2.1. Traditional Plantings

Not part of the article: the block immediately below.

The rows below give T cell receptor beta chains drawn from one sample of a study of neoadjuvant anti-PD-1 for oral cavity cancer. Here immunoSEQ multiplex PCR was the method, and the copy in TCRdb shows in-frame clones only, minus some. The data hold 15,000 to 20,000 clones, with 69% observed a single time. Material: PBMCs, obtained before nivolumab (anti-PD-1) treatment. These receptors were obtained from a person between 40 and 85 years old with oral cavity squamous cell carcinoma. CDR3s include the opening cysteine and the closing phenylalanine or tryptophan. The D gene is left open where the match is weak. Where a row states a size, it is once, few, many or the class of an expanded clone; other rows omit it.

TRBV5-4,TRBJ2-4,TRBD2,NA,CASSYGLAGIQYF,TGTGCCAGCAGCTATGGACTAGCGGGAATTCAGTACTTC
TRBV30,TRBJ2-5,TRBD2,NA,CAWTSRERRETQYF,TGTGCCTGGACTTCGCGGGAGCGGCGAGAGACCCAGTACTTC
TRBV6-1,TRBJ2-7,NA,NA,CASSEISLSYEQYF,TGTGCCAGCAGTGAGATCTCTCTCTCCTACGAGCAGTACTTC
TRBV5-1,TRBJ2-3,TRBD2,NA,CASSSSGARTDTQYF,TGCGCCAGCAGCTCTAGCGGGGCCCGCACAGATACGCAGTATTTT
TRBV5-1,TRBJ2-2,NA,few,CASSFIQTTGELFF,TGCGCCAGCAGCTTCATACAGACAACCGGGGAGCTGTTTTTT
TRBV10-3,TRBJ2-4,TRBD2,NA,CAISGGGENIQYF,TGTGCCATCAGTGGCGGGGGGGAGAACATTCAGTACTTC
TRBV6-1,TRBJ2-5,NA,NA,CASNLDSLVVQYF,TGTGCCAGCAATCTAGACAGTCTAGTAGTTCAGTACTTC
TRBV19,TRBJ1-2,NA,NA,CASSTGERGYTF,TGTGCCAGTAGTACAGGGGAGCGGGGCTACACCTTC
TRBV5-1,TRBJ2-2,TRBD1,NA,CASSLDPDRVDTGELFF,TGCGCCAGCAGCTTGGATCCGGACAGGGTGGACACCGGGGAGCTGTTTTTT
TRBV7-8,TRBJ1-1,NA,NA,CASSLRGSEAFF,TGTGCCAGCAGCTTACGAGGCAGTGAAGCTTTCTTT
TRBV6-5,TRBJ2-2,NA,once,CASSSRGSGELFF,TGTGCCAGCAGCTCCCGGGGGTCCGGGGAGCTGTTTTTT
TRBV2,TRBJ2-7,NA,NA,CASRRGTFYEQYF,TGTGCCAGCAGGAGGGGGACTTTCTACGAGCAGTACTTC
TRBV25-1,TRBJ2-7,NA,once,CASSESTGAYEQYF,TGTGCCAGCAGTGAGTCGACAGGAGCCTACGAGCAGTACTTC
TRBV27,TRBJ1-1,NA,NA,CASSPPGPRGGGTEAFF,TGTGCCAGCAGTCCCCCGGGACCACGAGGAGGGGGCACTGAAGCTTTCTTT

In general, traditional olive groves, which have also increased the value of dry and marginal lands in the recent past, are characterized by low planting density and by three-dimensional (3D) training forms, such as the globe and the vase, with the numerous variants adopted locally . In traditional plantings, generally, the canopies of adjacent trees never touch each other, so the fruiting is well distributed over the entire upper and peripheral part of the canopy . The number of trees/ha rarely exceeds 300 units, with tree distances of 5–7 × 6–8 m, mostly arranged in squares. The highest planting densities are usually adopted in the northernmost areas of cultivation in environments with a climate limiting vegetative growth . Indeed, the olive trees present in these environments, due to the occurrence of suboptimal temperatures for vegetative growth during most of the year, grow slower than those cultivated in areas where the annual temperature trend, especially during the autumn and winter months, better matches the climatic needs of the species. On the other hand, in warmer Mediterranean environments with modest rainfall and long periods of summer-autumn drought, the temperatures are favorable for the growth of the olive tree, and it is necessary to keep the planting density low to reduce water stress problems . Such phenomena are favored when the leaf area index (total leaf area per unit of soil surface) of each tree/olive grove is rather high . In arid environments, traditional plantings are, in fact, characterized by large trees, with canopies that very frequently exceed 5 m in height and diameter and over 130 m3 in volume. The overall volume of the canopies easily reaches 15,000–30,000 m3/ha depending on the number of trees/ha, which varies between 100 and 200, and on their height. The trees are also characterized by the extensive development of the root systems and by the high capacity of the trunk and large branches to accumulate water and nutrient reserves. These characteristics can allow the tree to overcome environmental stresses, especially those caused by high light intensity, high temperatures (the large canopy protects the wood structure from sunburn) and long periods of drought, climatic factors typical of the driest environments in the Mediterranean area . Indeed, often the plants, although in dry conditions, do not show any symptoms of water stress until the end of July to the beginning of August . The different portions of the canopy, usually always well lit, in the ON years (high bearing years) yield abundantly, but the low planting density significantly reduces productivity per unit area. As for table olive cultivation, if the crop load is wisely regulated, the quality of the drupes is excellent due to their large size, the excellent pulp/pit ratio and the high carbohydrate content, a useful food source for microorganisms that, properly selected, ensure that fermentation processes proceed correctly during processing .